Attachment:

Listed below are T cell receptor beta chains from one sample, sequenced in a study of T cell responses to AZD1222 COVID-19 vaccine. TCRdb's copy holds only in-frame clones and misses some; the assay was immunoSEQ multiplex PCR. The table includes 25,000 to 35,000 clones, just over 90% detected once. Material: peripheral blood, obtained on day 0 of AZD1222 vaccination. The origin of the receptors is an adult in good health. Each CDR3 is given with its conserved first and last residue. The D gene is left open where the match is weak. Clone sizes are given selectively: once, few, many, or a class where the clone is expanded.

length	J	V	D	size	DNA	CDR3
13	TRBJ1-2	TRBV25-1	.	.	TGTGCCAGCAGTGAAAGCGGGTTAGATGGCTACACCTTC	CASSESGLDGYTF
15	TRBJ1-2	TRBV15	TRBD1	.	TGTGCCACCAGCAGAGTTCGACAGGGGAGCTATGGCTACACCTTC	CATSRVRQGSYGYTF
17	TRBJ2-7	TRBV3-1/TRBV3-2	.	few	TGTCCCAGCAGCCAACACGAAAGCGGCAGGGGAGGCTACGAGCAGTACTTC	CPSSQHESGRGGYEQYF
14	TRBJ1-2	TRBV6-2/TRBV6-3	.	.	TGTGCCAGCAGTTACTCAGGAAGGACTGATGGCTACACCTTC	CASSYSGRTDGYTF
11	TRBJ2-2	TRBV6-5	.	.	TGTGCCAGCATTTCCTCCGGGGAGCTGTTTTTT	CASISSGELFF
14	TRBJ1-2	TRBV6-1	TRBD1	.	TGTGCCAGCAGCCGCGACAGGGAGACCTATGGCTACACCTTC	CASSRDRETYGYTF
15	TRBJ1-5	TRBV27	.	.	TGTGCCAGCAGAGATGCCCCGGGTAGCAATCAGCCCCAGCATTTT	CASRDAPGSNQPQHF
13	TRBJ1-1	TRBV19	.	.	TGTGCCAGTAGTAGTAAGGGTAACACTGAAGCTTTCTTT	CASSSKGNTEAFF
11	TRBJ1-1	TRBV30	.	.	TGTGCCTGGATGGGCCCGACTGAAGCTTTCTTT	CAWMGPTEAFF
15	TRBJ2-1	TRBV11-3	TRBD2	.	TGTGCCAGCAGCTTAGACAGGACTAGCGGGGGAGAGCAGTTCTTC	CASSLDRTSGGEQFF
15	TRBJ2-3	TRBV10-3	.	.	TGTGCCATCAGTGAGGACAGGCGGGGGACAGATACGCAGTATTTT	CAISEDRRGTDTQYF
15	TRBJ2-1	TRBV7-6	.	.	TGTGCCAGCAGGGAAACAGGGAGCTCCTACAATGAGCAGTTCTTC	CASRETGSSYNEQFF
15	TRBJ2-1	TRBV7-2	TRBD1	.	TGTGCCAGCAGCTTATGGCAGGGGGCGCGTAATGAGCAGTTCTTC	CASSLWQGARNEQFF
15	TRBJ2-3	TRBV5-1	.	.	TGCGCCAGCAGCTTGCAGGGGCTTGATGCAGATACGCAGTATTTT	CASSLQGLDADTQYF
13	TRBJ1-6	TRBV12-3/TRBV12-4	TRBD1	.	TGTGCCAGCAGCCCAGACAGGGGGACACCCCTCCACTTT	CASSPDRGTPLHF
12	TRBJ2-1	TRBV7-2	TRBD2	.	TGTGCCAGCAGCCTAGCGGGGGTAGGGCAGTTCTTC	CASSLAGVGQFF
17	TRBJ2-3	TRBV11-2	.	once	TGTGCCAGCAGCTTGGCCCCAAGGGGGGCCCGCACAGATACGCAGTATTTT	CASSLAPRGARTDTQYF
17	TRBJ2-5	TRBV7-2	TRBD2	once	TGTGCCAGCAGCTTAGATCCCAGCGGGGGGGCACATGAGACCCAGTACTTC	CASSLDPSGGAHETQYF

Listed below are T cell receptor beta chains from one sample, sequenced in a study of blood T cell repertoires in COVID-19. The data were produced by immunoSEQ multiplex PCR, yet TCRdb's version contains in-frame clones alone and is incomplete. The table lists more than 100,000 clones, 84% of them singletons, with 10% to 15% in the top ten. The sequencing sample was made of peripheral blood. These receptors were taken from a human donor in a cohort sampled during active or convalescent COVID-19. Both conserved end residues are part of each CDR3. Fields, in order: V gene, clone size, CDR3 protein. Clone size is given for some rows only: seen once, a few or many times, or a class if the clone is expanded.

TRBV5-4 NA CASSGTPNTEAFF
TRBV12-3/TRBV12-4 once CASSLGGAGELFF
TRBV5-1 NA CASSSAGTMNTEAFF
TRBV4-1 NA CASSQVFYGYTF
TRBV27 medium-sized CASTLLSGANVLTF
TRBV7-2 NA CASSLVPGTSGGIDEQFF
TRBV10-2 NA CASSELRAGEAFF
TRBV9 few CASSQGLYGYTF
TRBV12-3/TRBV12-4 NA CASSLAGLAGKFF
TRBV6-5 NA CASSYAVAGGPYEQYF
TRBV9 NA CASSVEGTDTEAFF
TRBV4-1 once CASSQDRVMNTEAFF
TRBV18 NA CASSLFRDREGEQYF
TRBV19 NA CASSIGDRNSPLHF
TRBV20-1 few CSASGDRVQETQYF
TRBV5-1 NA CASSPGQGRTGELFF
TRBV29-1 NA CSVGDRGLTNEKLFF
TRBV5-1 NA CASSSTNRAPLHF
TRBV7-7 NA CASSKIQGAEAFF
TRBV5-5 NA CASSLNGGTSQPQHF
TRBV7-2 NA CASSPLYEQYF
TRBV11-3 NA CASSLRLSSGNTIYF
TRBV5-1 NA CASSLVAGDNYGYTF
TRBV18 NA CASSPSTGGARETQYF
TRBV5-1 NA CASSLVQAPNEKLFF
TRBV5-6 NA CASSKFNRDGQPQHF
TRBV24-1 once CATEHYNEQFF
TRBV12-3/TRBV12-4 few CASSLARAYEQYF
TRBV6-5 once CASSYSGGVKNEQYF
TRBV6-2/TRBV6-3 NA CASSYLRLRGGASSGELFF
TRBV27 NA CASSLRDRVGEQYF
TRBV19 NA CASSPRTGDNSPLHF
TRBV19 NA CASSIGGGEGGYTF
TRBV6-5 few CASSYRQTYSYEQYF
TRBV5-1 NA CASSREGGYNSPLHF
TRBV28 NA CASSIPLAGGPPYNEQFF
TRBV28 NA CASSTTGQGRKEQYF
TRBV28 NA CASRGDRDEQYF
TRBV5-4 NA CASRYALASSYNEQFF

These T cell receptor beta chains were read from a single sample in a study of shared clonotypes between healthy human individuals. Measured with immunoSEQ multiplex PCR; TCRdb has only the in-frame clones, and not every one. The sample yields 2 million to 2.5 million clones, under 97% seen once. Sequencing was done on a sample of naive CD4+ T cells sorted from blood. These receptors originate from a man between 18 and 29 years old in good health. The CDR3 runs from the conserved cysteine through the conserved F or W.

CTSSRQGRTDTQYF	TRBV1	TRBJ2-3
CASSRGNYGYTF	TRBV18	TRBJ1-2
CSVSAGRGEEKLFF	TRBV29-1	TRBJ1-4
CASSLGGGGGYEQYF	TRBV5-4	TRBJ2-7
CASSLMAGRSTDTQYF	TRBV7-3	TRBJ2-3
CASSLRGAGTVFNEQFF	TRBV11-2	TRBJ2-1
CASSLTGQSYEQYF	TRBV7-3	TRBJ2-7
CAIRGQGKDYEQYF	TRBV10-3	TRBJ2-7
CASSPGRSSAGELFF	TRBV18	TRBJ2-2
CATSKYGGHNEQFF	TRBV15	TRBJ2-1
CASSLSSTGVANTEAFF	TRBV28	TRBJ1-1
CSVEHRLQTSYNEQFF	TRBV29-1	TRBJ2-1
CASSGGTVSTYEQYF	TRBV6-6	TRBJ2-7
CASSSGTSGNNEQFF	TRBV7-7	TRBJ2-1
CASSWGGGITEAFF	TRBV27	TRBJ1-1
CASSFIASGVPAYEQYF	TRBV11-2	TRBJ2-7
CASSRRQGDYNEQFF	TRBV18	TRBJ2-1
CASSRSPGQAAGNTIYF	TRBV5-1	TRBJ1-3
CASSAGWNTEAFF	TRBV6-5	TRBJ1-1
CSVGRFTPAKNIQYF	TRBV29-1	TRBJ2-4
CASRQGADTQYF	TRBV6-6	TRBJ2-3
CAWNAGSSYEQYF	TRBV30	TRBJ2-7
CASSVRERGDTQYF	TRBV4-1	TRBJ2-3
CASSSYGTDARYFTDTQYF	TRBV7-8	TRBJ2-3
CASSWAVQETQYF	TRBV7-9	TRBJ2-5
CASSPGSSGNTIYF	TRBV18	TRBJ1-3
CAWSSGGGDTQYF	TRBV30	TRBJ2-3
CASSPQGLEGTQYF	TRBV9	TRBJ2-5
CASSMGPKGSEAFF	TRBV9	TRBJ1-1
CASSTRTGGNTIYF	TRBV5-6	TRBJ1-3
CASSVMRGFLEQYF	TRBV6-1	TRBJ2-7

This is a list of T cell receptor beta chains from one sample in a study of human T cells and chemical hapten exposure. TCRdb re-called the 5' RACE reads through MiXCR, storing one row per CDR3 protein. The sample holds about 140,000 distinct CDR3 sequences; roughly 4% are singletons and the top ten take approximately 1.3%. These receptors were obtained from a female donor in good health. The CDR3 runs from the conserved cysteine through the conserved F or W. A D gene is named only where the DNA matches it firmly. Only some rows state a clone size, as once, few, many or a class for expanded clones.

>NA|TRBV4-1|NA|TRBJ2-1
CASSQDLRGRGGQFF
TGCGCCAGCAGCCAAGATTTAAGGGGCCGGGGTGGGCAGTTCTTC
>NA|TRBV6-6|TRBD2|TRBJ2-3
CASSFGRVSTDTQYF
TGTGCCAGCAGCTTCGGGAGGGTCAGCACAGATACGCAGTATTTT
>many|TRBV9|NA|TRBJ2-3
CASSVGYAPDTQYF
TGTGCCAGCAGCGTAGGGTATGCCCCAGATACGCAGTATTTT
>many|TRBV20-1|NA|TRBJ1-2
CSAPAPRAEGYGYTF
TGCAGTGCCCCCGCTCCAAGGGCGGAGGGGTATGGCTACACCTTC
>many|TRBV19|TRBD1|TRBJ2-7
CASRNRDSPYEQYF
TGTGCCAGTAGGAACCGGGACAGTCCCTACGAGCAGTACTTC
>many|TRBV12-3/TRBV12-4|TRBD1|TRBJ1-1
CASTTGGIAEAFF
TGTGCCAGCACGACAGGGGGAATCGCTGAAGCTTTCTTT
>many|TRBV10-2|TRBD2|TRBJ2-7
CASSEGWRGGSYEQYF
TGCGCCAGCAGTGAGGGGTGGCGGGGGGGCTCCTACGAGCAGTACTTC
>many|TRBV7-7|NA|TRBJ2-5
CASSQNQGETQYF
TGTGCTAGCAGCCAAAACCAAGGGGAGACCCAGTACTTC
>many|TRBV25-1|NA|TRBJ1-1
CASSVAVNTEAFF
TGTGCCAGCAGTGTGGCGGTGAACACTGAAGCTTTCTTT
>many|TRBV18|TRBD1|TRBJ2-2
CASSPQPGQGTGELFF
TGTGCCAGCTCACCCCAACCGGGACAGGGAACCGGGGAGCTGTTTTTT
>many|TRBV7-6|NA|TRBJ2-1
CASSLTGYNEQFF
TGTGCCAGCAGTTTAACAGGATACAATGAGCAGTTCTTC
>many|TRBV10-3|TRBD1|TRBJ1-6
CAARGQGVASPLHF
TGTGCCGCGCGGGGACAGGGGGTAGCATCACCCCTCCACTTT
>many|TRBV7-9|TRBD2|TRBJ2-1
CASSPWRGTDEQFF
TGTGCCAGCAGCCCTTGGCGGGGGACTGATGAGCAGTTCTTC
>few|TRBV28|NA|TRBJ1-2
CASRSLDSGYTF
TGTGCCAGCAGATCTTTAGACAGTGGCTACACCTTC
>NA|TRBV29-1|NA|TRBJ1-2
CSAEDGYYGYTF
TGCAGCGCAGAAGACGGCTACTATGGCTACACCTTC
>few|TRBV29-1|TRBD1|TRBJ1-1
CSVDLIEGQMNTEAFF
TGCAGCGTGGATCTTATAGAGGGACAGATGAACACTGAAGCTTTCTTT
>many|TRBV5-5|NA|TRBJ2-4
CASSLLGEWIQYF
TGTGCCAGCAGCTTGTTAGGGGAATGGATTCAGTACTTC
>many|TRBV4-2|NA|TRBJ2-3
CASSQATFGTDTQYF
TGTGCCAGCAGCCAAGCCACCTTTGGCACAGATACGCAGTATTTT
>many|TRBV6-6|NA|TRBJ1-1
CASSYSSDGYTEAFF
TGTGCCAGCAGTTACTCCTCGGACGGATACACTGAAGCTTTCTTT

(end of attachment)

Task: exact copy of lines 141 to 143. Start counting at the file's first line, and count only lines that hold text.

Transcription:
TGCAGCGTGGATCTTATAGAGGGACAGATGAACACTGAAGCTTTCTTT
>many|TRBV5-5|NA|TRBJ2-4
CASSLLGEWIQYF